What does Frankenstein have in common with your food? Potentially, a lot, if House Bill 379, an Act to Clarify the Authority of the Board of Agriculture Over Plants, becomes state law.
Dubbed "Frankenfood legislation" by the nonprofit Toxic Free NC, the bill would grant the North Carolina Department of Agriculture total authority over the regulation of plants and crops; local governments and other regulatory bodies would have no say in those decisions. The bill passed the House Agriculture Committee last week, and is under review by the House Committee for the Environment.
"The bill does not specifically mention genetically modified organisms (GMOs)," says Toxic Free NC Executive Director Fawn Pattison, "but we know that's what the bill is about. An identical bill has been passed in many other states."
HB 379 was filed at the behest of the N.C. Department of Agriculture and comes courtesy of the American Legislative Exchange Council (ALEC); critics of the bill say it's designed to standardize agricultural laws across the country to favor seed conglomerates such as Monsanto and Syngenta, which make and sell GMOs. The bill has a precedent in North Carolina—HB 671, Regulation of Genetically Altered Plants, was filed, and failed, in the House in 2005.
The legislation that spawned HB 379 came after Mendocino and other counties in California, where organic farming is a mainstay, passed local ordinances outlawing genetically modified crops. GMOs contaminate other crops via cross pollination; organic farming does not allow for GMOs, and in some places—Japan and parts of the European Union—they are banned altogether. In response, Big Ag companies argued that these local regulations interfered with their ability to do business; they lobbied state legislatures to centralize agriculture lawmaking.
"I don't see a purpose for the bill," Pattison says. "There aren't any counties in North Carolina who are trying to do what those counties in California have done. We don't have that scale of an organic industry; it's a totally different place. It's not actually happening here so there's no reason to pass this legislation."
Brian Long, public affairs director for the N.C. Department of Agriculture, agrees that local governments in North Carolina have never attempted to exercise authority over what farmers can grow. He wrote in an email, "This bill would simply state what is already implied—that local governments cannot tell farmers what plants or crops they can grow, because the state already exercises this authority."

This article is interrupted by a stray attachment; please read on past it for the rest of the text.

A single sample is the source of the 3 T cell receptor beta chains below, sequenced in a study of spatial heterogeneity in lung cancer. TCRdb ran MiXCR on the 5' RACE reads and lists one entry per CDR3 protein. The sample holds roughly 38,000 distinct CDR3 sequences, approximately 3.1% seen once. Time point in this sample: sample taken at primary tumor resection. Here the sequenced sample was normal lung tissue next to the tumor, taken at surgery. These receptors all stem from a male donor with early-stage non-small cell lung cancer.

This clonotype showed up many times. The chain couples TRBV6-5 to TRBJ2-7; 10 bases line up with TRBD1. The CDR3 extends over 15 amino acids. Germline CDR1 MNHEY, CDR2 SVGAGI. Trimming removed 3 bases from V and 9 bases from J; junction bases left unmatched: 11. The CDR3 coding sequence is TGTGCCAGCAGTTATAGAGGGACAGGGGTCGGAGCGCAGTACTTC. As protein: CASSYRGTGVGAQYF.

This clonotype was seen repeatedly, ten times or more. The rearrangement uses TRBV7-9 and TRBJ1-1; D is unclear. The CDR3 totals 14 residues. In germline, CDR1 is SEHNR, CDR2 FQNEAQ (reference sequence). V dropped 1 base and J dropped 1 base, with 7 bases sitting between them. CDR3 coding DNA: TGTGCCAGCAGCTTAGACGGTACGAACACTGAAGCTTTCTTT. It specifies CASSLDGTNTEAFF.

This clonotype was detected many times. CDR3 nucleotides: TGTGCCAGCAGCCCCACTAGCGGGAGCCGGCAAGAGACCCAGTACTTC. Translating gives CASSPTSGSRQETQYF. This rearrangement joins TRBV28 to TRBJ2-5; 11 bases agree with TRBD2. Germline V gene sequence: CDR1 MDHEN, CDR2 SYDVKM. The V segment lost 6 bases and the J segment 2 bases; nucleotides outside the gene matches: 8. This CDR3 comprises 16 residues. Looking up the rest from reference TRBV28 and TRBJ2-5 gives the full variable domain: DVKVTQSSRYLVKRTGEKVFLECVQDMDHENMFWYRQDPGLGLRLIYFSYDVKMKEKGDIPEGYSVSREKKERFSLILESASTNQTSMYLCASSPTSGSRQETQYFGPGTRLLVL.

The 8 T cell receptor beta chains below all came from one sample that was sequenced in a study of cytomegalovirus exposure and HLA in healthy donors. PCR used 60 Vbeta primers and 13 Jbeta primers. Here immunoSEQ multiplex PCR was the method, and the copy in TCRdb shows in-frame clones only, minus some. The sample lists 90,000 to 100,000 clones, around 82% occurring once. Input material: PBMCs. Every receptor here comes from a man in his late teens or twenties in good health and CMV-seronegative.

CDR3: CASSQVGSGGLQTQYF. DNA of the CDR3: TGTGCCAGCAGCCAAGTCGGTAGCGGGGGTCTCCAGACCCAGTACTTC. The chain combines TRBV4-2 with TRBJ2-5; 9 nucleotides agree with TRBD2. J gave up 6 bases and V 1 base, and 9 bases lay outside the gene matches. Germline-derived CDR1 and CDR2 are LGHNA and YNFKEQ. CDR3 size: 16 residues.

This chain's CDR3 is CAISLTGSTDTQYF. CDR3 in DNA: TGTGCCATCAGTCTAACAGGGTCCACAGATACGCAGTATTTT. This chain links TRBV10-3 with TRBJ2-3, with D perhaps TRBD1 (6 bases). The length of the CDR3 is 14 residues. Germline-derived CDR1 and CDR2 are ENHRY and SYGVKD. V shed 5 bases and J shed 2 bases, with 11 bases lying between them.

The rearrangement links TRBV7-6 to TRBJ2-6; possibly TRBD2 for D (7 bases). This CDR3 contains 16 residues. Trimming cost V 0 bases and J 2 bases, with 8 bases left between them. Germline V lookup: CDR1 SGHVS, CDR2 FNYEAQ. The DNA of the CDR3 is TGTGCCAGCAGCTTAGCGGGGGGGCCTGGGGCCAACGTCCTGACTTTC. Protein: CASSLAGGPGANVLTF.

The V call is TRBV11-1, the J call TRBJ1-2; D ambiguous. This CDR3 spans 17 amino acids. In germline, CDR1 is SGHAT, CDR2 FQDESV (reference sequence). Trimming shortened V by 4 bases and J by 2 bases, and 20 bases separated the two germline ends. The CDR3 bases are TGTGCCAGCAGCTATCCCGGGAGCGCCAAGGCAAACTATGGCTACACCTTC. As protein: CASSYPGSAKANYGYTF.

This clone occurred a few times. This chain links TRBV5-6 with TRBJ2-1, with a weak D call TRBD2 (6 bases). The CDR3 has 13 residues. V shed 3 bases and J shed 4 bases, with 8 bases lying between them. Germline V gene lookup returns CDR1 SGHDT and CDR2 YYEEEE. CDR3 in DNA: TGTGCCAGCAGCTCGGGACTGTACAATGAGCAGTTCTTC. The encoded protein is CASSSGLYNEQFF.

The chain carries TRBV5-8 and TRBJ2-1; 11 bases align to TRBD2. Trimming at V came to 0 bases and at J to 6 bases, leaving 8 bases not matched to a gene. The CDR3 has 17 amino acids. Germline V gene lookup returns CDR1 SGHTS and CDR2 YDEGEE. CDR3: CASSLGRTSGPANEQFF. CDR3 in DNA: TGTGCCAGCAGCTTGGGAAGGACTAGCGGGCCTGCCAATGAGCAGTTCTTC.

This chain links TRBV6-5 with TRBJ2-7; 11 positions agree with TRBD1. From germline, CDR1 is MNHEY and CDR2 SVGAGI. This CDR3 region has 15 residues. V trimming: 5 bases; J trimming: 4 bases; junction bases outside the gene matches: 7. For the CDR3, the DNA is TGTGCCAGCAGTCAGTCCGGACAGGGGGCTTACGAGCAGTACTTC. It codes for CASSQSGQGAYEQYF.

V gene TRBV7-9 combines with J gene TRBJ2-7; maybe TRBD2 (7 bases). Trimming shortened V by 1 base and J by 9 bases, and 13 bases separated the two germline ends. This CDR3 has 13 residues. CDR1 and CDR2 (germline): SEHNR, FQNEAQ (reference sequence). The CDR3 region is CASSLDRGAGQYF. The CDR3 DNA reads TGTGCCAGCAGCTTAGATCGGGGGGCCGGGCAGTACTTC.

The bill would protect state and private investments in biotechnology and crop science, Long says, adding an estimated 95 percent of the corn, cotton and soybean varieties grown by North Carolina farmers "have been developed through biotechnology, or genetic modification."
Agribusiness companies would likely benefit from the bill, although Long says the measure is "not intended to hamper organic farmers, or any farmers."
"If anything, the bill includes a measure of protection because it would prevent cities or counties from further regulating what farmers can plant. In states with local regulation of plants, there is an uneven playing field because farmers in County A can't grow a certain type of plant while farmers in County B can. These local regulations unfairly restrict a farmer's ability to decide what to grow, simply because of where the farm happens to be located."
Pattison says that the importance of localized regulation of plants and crops should not be understated. For example, if an invasive plant, such as bamboo, was growing out of control in a county, that local government could pass an ordinance prohibiting people from planting bamboo.
But if HB 379 passes, local governments will no longer have that, or more stringent, authority. "They certainly wouldn't be able to say don't grow GMOs here," Pattison adds. That is the worry: The bill would strip local governments and farmers of their ability to protect themselves against GMOs within their own county or in neighboring counties.
"I clearly see how the bill benefits big agriculture corporations and it's what they want, but I don't see how it benefits their constituency, the farmers and consumers," Pattison says. "You would think that [the agriculture department] would be filing legislation to support organic farmers, to help grow that industry, to help small farmers navigate this crazy world with these big companies. Instead they're filing a bill that benefits these great big corporations, to the detriment of small farmers."
This article appeared in print with the headline "Seeds of discontent."